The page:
Lawmakers seek to curb spate of debt collection arrest warrants
The use of debt collection arrest warrants has mushroomed since the financial crisis. People often assume that the debtors prison is ancient history and they can’t be arrested for not paying a debt. But more than a third of U.S. states have laws that allow the debt collection industry to obtain arrest warrants to recoup money.
Debt collectors profit from public resources
More than 5,000 debt collection arrest warrants have been signed by judges in the U.S. since January 2010, according to the Wall Street Journal. In some states, debt collection arrest warrants can be issued if a borrower ignores court order to settle a debt or fails to attend a hearing. However, buying old debt for pennies on the dollar and using illegal tactics to collect those debts has become a booming industry. The volume of debt collection arrest warrants in some states is draining the law enforcement resources needed to pursue more serious crimes. A growing number of legislators, judges and financial regulators are looking into limiting the debt collection industry’s ability to obtain debt collection arrest warrants to pressure borrowers.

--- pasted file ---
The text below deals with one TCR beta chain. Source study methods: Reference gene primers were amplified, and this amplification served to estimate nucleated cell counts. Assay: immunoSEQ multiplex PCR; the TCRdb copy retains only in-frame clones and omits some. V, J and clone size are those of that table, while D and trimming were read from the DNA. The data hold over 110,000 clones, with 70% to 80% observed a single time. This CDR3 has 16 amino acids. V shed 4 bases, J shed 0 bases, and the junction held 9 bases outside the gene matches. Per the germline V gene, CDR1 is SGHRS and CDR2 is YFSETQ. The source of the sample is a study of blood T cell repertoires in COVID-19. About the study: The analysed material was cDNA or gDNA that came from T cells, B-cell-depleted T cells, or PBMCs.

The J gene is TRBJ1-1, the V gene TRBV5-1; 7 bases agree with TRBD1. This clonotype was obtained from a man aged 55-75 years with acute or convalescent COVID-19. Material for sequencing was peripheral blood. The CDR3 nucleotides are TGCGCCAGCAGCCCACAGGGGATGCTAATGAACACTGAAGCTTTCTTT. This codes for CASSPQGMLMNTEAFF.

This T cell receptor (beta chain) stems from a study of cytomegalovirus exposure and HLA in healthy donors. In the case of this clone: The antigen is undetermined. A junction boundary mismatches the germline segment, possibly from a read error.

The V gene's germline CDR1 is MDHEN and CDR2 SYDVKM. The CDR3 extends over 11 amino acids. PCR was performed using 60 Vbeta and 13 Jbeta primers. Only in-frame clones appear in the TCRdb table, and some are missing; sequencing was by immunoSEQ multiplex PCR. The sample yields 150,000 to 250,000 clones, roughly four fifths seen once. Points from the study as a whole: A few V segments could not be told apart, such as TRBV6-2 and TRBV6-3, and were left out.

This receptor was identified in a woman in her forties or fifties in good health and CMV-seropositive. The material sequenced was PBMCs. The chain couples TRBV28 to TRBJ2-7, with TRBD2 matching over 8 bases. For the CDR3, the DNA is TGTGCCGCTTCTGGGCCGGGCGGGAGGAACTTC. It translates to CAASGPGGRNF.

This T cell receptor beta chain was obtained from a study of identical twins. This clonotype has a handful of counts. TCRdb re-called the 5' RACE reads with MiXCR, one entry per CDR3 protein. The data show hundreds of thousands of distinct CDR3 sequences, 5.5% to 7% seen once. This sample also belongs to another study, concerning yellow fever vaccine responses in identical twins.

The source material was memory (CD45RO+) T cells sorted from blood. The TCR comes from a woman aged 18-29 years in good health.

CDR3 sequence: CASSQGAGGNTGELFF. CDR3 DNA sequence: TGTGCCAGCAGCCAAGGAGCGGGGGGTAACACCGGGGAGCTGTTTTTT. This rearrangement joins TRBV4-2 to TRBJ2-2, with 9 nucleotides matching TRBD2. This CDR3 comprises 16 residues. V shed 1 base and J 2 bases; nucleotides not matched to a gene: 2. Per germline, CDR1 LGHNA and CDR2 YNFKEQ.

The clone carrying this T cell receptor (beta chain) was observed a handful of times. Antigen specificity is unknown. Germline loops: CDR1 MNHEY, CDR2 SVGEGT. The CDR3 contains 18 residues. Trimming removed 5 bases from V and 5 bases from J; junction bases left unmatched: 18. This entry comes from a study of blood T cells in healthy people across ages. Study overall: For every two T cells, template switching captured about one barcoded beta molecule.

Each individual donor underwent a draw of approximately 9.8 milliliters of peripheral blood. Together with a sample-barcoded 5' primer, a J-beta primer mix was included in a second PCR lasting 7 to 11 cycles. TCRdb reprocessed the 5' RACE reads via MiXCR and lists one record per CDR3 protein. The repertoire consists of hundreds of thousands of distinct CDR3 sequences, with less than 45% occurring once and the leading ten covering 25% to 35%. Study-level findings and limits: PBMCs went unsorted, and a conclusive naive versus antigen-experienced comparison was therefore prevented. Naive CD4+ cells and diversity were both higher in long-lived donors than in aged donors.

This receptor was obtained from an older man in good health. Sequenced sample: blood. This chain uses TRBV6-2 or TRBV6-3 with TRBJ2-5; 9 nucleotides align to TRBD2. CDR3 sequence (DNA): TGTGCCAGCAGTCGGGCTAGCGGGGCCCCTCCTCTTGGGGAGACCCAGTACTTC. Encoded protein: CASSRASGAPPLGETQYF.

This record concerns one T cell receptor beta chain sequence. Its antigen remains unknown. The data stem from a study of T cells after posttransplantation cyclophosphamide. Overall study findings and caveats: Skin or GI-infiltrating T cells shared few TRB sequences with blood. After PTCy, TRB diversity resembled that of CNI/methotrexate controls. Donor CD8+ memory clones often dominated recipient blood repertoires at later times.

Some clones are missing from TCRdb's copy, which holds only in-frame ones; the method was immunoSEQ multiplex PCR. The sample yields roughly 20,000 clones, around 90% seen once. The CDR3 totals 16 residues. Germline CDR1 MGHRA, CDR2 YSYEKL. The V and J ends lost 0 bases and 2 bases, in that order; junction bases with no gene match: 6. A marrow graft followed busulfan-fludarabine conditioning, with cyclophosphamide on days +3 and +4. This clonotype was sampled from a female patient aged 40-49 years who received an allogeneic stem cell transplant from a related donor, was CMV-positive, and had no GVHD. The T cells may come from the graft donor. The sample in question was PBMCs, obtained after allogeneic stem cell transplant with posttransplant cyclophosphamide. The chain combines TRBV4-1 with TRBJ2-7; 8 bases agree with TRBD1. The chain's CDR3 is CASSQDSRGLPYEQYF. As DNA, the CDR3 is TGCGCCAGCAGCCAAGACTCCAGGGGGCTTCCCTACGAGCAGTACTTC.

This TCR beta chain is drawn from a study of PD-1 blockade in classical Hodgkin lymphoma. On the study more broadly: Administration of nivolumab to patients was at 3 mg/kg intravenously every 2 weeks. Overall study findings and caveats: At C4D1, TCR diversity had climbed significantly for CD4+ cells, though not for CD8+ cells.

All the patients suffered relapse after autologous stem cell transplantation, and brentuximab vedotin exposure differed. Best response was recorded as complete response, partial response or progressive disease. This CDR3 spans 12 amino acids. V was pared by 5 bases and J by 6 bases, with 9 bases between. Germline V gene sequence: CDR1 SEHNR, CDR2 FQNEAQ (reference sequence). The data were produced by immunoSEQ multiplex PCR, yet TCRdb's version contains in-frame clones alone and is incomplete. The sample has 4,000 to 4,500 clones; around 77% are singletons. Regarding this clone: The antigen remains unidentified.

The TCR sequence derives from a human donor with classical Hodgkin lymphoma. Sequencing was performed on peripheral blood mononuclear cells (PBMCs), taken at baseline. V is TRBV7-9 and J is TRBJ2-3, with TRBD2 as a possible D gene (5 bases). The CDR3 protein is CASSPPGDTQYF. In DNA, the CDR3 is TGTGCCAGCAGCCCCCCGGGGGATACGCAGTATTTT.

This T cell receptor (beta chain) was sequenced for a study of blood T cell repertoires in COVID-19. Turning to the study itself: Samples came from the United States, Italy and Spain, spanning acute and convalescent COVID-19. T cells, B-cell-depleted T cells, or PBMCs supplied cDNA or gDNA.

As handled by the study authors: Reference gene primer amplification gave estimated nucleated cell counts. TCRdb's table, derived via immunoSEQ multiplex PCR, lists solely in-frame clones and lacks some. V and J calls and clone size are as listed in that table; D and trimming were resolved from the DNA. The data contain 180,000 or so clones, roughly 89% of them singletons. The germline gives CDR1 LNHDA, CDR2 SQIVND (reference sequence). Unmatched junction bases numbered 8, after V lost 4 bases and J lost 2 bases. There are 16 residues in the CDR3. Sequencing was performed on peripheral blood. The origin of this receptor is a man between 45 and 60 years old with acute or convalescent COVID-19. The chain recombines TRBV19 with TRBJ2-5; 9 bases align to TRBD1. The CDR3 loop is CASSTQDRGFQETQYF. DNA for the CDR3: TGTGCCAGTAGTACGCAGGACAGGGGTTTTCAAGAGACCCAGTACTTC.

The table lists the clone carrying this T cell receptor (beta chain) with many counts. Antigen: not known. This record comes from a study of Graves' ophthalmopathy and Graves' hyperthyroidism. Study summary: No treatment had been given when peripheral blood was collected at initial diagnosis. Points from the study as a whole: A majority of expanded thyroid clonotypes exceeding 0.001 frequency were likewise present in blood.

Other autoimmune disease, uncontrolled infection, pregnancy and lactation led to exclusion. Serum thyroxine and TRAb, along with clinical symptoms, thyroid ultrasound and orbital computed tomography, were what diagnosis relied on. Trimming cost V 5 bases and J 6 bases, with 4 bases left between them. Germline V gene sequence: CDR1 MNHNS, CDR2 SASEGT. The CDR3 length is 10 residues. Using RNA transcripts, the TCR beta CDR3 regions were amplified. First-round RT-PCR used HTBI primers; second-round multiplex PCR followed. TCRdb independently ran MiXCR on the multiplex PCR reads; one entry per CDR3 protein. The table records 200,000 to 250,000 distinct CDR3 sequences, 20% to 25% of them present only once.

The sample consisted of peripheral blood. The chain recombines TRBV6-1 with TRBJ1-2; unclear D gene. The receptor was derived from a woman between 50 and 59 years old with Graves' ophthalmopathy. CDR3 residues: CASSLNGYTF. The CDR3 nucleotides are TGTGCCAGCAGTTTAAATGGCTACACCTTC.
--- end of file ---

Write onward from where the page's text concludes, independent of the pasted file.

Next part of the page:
Borrowers in contempt of court
Debt collection arrest warrants were typically issued for borrowers who defy repeated summons to appear in court. In debt collection cases, the warrant and arrest are usually for contempt of court. In the aftermath of the recession, many unscrupulous debt collectors use sloppy documentation and, in some cases, mistruths that that result in an arrest of a person who had no idea they were being charged with a crime. Last summer, the Federal Trade Commission began investigating the increasing use of arrest warrants in debt collection lawsuits. Last fall, Senator Al Franken, D-Minn., introduced legislation that bans the use of arrest warrants by private debt collection firms. Franken said the collection industry is taking advantage of sheriffs’ offices and other public resources to enrich themselves at the public’s expense. Franken’s bill would also require debt collectors to provide borrowers with information that verifies exactly what they owe.
How to avoid a debt collection arrest warrant
Despite the growing number of debt collection arrest warrants, an arrest is unlikely for most borrowers who get behind on their payments. Debtors prison was abolished in the U.S. in 1833. It is also illegal under the Fair Debt Collection Practices Act for debt collectors to threaten borrowers with arrest. Borrowers who are threatened with arrest by a debt collector are advised to get help immediately from a consumer law attorney. Those who do receive a summons to appear in court over a debt must not ignore it. It is even more important to appear before a judge if they are unaware of the debt or aren’t familiar with the company suing them.